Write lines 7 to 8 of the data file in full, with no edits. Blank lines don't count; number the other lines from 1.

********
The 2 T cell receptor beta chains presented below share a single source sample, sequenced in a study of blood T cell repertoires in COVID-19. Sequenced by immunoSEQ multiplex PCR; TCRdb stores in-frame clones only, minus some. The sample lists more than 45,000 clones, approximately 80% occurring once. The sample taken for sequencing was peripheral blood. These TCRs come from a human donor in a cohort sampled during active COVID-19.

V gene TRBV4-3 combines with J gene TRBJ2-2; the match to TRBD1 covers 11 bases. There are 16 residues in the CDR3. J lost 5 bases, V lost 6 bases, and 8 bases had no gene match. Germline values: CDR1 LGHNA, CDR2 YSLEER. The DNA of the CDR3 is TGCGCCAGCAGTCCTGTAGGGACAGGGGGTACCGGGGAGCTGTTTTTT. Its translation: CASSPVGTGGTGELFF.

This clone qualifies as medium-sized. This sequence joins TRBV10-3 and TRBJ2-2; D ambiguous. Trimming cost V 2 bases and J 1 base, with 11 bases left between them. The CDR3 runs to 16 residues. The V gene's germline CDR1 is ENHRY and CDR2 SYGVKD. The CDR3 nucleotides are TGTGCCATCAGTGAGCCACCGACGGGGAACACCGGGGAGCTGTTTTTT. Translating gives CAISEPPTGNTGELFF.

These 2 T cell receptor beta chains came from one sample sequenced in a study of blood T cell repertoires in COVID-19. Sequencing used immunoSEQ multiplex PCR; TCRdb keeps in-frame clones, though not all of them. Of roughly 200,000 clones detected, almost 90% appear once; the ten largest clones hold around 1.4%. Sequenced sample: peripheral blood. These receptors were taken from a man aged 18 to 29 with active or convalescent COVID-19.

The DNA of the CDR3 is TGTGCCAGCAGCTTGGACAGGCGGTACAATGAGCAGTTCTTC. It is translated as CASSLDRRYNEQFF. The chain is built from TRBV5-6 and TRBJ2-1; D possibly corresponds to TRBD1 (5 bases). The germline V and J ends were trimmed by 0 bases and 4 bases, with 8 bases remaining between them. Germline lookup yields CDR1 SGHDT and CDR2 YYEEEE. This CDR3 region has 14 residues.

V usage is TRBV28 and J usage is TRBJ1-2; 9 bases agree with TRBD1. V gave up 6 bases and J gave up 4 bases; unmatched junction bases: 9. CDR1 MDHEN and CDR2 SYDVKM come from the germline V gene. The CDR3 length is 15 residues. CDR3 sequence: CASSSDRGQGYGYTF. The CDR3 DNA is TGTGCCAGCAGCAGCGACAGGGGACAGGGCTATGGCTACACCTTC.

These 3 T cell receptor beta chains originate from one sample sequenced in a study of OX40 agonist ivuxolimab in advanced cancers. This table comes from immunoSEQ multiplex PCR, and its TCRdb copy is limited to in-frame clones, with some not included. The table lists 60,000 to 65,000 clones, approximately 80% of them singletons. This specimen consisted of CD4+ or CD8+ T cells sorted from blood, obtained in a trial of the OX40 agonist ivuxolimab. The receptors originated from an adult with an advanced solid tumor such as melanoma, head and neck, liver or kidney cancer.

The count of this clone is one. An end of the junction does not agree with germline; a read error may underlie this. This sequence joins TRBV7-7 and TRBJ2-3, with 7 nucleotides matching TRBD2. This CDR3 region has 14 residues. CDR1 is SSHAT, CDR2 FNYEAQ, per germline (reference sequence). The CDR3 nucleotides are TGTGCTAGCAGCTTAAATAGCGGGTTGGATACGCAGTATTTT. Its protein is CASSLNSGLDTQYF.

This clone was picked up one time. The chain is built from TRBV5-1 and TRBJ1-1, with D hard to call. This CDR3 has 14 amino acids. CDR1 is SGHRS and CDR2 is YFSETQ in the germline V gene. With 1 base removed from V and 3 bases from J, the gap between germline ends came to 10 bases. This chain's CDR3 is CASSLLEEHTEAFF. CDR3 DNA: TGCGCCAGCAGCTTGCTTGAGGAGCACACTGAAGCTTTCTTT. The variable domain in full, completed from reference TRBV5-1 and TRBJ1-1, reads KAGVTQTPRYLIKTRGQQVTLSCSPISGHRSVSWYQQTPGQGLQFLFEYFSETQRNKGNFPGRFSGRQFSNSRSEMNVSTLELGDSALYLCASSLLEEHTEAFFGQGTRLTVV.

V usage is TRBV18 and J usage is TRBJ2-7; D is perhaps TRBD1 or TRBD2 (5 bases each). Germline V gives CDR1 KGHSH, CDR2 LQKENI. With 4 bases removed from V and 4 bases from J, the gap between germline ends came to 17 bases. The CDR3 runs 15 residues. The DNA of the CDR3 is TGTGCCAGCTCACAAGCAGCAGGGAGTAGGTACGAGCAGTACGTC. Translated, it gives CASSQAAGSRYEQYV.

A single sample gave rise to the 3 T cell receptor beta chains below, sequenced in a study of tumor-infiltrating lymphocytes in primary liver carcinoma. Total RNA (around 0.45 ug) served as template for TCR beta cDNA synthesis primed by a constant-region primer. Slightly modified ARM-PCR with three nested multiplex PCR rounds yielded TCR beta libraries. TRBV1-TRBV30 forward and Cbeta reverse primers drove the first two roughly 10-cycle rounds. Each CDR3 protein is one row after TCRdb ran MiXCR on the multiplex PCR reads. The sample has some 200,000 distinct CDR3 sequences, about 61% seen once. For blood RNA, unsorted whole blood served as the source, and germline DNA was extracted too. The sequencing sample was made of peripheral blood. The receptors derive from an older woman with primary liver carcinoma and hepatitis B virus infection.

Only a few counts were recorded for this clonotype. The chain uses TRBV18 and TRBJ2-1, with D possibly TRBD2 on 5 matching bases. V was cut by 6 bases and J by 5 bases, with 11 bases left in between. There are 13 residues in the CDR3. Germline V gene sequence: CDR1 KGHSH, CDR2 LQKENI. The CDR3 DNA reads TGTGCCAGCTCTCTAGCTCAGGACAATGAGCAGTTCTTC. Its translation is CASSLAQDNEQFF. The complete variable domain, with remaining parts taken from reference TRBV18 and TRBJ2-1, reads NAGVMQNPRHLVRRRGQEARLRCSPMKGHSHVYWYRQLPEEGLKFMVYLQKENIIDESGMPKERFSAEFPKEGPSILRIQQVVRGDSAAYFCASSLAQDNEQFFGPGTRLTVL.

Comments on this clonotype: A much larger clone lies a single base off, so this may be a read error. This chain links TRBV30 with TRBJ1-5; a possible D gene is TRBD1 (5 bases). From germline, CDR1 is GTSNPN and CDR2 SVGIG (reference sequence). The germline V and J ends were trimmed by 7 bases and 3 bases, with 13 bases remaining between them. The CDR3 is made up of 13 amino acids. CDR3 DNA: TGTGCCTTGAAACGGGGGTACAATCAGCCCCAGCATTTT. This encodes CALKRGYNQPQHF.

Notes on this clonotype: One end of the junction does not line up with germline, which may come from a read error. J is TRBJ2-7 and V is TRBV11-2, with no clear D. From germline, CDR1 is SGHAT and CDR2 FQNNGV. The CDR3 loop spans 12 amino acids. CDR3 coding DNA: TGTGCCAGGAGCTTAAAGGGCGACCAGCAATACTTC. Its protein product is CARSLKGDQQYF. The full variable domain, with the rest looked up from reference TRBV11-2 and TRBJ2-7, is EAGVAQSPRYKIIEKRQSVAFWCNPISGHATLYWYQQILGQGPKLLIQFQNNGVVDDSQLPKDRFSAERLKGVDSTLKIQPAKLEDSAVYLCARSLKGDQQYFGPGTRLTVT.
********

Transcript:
These 3 T cell receptor beta chains originate from one sample sequenced in a study of OX40 agonist ivuxolimab in advanced cancers. This table comes from immunoSEQ multiplex PCR, and its TCRdb copy is limited to in-frame clones, with some not included. The table lists 60,000 to 65,000 clones, approximately 80% of them singletons. This specimen consisted of CD4+ or CD8+ T cells sorted from blood, obtained in a trial of the OX40 agonist ivuxolimab. The receptors originated from an adult with an advanced solid tumor such as melanoma, head and neck, liver or kidney cancer.

The count of this clone is one. An end of the junction does not agree with germline; a read error may underlie this. This sequence joins TRBV7-7 and TRBJ2-3, with 7 nucleotides matching TRBD2. This CDR3 region has 14 residues. CDR1 is SSHAT, CDR2 FNYEAQ, per germline (reference sequence). The CDR3 nucleotides are TGTGCTAGCAGCTTAAATAGCGGGTTGGATACGCAGTATTTT. Its protein is CASSLNSGLDTQYF.